This experience taught me well, and was very good for me to evaluate how well or how much more work I had to do for myself.   I have deep respect for my tonsure master and appreciate anytime he has for me.  My best advice is when you get one of those calls, is to be absolutely quiet no jumping in there with opinions or ideas of how to proceed or even blurts of Americanishy ‘I’m a grown up and your not here anyway stuff’.  Accepting and listening are key to learning from the master and the elders. And in the long run it’s really better to keep your practice on an even keel so you can be a better teacher of the dharma to your own students.

Another way the laity can help you as a Sangha member is to remind you of your role by giving you good ideas of how to solve a potential conflict of yours with elders by concrete examples of why things are the way they present themselves.

For example a casual comment by myself to a manicurist who came by to often to pray for help from Guanyin Pusa told me that her belief in other power was more important to her than my ideas of all of Buddhist images reflecting the mind.  She was certain and comforted in the pursuit of her belief that a other was listening to her prayers and requests.  She said some people need that in or to survive the suffering they have in their lives.

So she sat down with me to help me consider her viewpoints seriously and to be sure I really understodd she came back and graciously brought up the topic again with more sutras to reveiw with me and show me that my position which was indeed faulty.  I figured in practicality and methods that seemed useful for myself and worked for others. But her ideas of prayer and requests came out of the same exposure to services and the effects of her practice in her life a full year after I lived in the temple, she was a new Buddhist who had never considered coming in the temple door.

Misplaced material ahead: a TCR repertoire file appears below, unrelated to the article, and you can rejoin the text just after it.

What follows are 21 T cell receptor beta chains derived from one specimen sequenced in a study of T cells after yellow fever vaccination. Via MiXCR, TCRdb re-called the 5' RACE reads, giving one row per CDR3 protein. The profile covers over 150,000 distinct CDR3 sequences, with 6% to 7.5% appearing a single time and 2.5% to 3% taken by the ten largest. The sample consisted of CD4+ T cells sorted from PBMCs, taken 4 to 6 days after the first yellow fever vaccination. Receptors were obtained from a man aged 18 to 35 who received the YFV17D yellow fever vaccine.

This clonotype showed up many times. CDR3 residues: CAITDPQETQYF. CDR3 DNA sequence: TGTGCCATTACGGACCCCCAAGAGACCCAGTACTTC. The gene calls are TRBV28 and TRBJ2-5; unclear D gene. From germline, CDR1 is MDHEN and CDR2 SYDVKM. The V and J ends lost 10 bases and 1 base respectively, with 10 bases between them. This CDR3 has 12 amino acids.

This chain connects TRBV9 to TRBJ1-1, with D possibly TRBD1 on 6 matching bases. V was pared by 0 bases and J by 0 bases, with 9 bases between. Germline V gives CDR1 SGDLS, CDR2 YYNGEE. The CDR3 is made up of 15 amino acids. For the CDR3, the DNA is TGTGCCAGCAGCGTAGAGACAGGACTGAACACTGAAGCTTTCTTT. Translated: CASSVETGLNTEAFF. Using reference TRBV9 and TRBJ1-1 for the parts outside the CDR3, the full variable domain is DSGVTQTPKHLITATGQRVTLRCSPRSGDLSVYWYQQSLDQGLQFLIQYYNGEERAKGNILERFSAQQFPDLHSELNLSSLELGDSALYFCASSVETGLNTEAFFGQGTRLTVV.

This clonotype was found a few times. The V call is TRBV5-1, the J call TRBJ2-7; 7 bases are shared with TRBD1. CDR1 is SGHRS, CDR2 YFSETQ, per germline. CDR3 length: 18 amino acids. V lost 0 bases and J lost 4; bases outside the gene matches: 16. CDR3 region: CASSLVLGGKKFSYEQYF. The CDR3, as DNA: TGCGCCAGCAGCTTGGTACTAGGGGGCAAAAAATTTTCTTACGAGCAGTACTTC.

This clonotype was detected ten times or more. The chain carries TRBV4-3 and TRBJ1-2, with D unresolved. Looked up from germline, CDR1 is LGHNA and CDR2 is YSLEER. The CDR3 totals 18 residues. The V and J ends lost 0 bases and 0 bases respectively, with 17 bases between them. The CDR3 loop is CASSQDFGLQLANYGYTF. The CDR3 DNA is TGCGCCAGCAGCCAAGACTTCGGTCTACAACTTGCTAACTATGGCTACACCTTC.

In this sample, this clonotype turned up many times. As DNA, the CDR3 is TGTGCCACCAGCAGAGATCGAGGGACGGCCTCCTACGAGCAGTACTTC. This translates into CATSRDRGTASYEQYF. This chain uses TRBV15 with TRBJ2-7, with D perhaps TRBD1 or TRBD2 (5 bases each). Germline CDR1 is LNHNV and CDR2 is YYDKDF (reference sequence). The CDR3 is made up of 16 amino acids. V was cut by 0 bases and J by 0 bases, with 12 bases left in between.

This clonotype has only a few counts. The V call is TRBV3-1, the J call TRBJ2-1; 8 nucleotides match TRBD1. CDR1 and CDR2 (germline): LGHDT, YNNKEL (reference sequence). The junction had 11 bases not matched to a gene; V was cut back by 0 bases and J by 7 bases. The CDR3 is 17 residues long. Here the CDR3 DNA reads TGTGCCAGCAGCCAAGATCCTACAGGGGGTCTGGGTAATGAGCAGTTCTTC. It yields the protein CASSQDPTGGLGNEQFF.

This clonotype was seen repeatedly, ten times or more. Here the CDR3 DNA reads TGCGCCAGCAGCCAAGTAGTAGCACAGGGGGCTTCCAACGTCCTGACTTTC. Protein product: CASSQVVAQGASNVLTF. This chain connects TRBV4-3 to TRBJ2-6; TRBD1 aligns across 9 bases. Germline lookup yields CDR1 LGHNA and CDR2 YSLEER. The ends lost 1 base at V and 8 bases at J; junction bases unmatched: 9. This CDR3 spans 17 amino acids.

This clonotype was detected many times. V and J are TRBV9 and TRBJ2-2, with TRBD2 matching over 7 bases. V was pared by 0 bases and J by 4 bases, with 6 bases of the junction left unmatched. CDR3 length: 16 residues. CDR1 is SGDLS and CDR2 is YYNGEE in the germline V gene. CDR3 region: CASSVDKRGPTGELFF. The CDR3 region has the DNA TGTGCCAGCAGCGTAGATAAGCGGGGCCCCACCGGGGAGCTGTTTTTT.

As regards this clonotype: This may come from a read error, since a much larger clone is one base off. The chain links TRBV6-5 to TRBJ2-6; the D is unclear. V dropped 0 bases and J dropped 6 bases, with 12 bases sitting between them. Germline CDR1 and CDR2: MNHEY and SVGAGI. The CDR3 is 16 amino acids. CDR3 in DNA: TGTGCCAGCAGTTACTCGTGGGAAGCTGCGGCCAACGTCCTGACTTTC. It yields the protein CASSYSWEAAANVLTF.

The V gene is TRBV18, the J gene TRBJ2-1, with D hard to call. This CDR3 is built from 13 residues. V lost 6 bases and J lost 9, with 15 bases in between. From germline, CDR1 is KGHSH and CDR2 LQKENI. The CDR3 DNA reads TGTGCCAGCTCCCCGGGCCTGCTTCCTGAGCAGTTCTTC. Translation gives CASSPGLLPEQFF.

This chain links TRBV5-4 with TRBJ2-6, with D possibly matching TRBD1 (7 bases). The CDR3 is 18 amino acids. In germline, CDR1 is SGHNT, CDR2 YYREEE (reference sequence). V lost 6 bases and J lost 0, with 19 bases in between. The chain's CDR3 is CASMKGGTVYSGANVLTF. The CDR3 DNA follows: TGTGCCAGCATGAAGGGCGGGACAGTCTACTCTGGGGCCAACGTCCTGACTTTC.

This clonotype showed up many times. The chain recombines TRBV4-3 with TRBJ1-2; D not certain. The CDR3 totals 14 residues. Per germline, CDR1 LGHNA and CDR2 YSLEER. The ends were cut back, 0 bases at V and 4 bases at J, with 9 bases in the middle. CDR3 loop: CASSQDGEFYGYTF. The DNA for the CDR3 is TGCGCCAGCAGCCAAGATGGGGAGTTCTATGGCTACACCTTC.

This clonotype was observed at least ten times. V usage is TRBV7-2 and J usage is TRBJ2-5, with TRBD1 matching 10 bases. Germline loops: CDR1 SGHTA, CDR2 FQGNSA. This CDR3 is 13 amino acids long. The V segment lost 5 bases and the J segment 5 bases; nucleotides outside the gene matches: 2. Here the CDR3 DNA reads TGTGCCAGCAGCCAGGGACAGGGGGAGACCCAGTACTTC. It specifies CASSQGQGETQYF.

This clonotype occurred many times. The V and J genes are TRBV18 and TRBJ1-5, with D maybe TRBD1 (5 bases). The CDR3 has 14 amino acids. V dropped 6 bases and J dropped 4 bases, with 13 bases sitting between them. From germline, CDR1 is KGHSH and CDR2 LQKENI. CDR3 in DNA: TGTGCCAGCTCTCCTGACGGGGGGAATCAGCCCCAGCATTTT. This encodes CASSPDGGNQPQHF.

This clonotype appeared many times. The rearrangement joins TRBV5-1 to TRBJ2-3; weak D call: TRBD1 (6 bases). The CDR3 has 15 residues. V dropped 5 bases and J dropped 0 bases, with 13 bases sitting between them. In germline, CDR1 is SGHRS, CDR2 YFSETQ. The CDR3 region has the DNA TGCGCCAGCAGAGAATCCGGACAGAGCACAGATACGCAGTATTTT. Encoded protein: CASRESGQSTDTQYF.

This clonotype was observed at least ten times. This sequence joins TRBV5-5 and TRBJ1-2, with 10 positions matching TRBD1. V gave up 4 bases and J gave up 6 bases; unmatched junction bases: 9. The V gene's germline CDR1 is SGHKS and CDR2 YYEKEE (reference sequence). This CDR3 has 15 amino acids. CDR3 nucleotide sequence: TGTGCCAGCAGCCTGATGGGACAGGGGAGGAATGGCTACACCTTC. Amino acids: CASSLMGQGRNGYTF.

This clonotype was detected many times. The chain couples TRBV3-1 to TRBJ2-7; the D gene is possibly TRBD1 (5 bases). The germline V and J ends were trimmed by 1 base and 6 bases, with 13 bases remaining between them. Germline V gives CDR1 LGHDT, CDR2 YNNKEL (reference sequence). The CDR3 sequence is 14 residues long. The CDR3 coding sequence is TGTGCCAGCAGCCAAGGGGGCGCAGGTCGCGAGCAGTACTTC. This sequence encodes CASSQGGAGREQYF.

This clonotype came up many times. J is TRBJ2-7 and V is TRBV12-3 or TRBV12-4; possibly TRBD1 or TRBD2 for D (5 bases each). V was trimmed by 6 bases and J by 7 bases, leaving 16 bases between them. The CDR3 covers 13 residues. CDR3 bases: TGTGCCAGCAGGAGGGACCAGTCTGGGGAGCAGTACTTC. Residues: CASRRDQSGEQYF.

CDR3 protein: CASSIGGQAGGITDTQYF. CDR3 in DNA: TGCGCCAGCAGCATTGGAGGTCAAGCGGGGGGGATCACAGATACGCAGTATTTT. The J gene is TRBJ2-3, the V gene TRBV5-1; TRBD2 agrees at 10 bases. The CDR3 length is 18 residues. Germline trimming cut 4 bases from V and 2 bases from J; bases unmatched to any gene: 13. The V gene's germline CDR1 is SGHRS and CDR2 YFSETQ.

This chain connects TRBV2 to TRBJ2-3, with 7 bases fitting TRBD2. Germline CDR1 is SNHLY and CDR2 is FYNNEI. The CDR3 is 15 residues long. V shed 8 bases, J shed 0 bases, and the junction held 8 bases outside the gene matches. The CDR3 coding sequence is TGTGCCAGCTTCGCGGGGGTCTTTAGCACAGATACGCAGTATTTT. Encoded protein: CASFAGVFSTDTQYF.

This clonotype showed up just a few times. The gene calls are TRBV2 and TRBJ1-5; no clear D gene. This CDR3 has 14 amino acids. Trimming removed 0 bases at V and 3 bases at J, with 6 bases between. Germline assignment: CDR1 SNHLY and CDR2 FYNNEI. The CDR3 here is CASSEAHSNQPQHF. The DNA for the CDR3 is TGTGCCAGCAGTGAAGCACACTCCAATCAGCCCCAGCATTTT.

She had an affinity for the ritual, practices and read lots of sutras herself. Her practice was breathtakingly dilligent and pure, she gained improvement in her life and found her faith in Buddhism.  So for once in my western stick in the mud mind, I really benefitted and thought about her words and eloquence in her sitting with me that night and other nights seriously talking about her path.  I changed my mind from that one encounter; respecting her greatly, and had to change my bias about ethnic Buddhists who really do have the right views and make the right efforts over even me at that time. As the Buddha taught us to teach dharma from the perspective of the hearer and not our own, we must teach in accord to the abilty and aptitude of the heaer who requests the dharma teaching.